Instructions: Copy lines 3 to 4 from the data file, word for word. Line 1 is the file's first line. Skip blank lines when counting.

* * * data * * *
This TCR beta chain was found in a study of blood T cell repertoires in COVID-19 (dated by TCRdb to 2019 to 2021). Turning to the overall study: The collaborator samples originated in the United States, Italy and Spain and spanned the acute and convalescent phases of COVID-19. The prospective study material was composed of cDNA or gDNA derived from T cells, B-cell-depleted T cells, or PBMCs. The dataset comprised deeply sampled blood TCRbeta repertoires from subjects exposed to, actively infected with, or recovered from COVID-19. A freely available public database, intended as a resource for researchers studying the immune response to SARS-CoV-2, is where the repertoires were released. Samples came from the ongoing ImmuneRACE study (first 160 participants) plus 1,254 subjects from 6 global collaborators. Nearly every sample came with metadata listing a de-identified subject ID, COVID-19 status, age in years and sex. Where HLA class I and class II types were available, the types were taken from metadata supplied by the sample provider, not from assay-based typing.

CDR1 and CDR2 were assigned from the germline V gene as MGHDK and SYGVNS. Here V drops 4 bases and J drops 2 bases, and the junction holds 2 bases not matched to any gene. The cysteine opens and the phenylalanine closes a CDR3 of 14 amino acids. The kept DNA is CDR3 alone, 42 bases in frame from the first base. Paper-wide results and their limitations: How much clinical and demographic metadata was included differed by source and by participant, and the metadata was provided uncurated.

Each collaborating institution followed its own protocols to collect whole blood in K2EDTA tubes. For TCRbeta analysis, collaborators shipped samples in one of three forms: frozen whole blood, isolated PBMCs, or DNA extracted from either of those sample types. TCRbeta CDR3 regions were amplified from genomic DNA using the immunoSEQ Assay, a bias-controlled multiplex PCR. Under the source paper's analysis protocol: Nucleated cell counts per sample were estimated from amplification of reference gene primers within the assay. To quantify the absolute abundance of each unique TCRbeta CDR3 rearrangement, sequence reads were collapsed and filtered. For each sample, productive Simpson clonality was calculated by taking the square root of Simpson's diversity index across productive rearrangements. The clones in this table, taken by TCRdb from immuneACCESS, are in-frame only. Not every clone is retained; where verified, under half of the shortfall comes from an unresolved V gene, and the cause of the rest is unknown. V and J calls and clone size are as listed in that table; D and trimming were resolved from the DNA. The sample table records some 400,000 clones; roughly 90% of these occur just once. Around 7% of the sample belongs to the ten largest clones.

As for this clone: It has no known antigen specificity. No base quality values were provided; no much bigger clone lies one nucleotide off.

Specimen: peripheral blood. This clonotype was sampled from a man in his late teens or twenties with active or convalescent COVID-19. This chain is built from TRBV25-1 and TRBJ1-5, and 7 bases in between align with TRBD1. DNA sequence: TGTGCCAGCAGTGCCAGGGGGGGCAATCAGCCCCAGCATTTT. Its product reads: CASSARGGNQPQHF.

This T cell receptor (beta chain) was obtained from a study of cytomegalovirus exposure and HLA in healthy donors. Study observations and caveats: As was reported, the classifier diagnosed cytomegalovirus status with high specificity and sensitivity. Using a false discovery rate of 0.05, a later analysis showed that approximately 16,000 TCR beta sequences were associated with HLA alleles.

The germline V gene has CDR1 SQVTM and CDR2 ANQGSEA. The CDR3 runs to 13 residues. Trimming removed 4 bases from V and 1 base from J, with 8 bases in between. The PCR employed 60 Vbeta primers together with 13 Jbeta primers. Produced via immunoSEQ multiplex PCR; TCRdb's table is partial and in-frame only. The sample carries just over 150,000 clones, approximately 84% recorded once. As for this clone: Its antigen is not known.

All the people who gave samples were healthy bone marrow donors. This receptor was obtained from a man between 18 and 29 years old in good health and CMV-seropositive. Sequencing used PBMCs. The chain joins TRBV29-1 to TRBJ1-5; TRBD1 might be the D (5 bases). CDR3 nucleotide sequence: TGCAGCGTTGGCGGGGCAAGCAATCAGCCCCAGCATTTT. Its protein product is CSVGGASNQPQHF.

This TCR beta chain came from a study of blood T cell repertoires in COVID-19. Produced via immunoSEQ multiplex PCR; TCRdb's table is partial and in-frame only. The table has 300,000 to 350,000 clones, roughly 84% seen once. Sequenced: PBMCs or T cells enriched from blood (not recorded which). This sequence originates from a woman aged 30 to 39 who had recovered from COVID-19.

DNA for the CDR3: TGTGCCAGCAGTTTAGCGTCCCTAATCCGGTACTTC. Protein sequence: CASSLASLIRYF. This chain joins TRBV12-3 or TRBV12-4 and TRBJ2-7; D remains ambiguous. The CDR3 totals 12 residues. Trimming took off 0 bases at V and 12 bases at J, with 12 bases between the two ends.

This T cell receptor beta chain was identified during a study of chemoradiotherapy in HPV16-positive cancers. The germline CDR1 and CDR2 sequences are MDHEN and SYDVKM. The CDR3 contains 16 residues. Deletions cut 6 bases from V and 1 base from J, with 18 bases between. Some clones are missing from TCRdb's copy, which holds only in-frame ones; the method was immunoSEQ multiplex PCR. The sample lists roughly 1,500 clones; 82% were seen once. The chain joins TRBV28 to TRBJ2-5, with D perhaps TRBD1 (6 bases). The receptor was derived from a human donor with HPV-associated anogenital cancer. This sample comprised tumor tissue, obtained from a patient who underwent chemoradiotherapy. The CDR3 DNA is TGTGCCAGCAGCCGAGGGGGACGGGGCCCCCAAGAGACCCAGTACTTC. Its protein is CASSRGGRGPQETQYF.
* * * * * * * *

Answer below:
Each collaborating institution followed its own protocols to collect whole blood in K2EDTA tubes. For TCRbeta analysis, collaborators shipped samples in one of three forms: frozen whole blood, isolated PBMCs, or DNA extracted from either of those sample types. TCRbeta CDR3 regions were amplified from genomic DNA using the immunoSEQ Assay, a bias-controlled multiplex PCR. Under the source paper's analysis protocol: Nucleated cell counts per sample were estimated from amplification of reference gene primers within the assay. To quantify the absolute abundance of each unique TCRbeta CDR3 rearrangement, sequence reads were collapsed and filtered. For each sample, productive Simpson clonality was calculated by taking the square root of Simpson's diversity index across productive rearrangements. The clones in this table, taken by TCRdb from immuneACCESS, are in-frame only. Not every clone is retained; where verified, under half of the shortfall comes from an unresolved V gene, and the cause of the rest is unknown. V and J calls and clone size are as listed in that table; D and trimming were resolved from the DNA. The sample table records some 400,000 clones; roughly 90% of these occur just once. Around 7% of the sample belongs to the ten largest clones.

As for this clone: It has no known antigen specificity. No base quality values were provided; no much bigger clone lies one nucleotide off.